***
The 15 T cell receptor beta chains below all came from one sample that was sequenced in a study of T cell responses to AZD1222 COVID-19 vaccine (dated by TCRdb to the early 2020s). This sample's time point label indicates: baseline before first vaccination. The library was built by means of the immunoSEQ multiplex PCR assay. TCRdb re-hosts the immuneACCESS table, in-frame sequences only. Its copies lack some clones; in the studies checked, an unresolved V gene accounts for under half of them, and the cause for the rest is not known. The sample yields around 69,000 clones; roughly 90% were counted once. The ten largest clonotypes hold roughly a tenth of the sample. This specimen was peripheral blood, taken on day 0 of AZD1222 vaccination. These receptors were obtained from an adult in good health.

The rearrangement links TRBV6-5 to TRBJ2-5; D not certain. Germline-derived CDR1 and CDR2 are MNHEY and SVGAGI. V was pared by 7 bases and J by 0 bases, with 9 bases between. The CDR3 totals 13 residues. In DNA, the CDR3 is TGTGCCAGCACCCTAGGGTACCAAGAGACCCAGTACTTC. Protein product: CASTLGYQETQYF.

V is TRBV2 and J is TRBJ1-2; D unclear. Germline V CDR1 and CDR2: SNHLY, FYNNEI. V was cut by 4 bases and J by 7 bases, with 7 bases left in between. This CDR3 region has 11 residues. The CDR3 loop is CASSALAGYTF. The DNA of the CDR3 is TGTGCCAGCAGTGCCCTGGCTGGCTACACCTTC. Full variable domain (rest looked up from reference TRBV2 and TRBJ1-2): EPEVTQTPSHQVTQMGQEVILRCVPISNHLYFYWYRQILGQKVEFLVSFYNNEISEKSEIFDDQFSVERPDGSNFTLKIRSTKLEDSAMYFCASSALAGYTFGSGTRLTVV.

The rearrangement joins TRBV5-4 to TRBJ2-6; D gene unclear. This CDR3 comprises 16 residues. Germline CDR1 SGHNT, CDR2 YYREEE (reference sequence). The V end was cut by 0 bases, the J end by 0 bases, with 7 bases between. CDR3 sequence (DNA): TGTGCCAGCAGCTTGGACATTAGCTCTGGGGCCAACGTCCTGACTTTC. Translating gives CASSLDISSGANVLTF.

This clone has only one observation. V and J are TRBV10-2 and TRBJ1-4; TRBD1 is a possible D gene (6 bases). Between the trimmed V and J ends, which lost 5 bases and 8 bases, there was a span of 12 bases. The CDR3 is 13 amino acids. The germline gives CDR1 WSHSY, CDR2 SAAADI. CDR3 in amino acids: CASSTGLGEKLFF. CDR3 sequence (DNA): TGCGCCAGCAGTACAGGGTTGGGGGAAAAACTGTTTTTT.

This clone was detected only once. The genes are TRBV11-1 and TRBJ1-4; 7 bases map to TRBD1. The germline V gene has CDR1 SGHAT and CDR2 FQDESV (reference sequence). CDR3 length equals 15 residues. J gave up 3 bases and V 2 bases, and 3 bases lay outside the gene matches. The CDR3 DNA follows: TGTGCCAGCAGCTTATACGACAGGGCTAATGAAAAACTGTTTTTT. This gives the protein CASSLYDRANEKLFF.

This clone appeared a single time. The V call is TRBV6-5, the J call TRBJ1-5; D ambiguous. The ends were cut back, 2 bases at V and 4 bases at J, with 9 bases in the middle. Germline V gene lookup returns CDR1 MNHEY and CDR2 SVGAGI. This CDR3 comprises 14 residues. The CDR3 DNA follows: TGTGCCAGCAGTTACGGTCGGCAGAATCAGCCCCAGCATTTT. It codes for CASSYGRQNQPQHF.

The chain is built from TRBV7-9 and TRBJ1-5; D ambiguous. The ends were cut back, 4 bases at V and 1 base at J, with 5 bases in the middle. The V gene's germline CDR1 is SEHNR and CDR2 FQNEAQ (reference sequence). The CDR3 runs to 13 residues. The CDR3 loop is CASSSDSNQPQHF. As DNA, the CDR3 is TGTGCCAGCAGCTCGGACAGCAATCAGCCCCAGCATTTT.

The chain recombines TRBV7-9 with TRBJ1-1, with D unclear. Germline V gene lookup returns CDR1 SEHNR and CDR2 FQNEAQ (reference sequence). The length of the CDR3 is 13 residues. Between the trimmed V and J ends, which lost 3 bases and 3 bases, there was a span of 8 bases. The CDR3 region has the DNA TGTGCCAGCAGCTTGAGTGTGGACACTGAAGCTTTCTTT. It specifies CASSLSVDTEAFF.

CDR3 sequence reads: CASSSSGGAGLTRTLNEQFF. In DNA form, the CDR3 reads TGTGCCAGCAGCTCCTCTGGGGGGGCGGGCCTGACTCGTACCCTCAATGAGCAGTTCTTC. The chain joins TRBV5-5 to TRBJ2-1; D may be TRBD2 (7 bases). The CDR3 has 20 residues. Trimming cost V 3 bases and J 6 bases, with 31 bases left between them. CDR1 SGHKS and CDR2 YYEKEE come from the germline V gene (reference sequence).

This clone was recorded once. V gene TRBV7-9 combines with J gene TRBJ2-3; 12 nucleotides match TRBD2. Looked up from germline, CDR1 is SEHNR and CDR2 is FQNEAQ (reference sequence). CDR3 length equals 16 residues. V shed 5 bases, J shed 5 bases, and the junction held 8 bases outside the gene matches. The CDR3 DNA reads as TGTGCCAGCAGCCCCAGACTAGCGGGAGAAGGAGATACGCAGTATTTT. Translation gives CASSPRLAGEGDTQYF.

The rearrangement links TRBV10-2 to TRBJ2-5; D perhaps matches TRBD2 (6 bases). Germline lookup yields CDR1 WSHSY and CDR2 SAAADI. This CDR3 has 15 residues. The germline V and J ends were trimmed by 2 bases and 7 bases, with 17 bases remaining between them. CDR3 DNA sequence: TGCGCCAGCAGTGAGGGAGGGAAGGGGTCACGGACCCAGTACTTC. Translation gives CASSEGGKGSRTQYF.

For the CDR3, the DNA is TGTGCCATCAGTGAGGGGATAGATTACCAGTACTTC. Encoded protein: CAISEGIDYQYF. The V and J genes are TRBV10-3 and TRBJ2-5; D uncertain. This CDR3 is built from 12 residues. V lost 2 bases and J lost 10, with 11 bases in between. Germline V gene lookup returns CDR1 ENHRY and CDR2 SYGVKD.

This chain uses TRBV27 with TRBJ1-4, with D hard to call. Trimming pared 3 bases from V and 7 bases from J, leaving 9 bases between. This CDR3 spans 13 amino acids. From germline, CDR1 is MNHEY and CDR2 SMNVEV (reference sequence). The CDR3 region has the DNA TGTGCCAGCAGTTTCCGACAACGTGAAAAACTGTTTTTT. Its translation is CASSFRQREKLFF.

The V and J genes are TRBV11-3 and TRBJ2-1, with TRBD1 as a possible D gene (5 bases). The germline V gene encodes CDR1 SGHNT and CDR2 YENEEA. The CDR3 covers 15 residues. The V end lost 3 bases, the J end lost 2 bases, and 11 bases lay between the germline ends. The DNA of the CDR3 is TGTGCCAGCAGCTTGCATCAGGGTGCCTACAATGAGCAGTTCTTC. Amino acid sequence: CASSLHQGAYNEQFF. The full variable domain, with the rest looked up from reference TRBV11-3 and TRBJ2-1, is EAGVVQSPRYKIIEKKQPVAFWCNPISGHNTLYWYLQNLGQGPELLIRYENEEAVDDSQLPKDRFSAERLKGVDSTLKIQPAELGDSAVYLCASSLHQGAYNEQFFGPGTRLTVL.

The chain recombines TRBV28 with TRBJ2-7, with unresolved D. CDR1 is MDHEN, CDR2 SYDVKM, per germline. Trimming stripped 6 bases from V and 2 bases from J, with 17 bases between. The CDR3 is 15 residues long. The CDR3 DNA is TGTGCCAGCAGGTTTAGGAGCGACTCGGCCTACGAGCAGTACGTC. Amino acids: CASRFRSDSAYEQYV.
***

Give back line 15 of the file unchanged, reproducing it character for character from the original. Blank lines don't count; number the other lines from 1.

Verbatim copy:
The V and J genes are TRBV11-3 and TRBJ2-1, with TRBD1 as a possible D gene (5 bases). The germline V gene encodes CDR1 SGHNT and CDR2 YENEEA. The CDR3 covers 15 residues. The V end lost 3 bases, the J end lost 2 bases, and 11 bases lay between the germline ends. The DNA of the CDR3 is TGTGCCAGCAGCTTGCATCAGGGTGCCTACAATGAGCAGTTCTTC. Amino acid sequence: CASSLHQGAYNEQFF. The full variable domain, with the rest looked up from reference TRBV11-3 and TRBJ2-1, is EAGVVQSPRYKIIEKKQPVAFWCNPISGHNTLYWYLQNLGQGPELLIRYENEEAVDDSQLPKDRFSAERLKGVDSTLKIQPAELGDSAVYLCASSLHQGAYNEQFFGPGTRLTVL.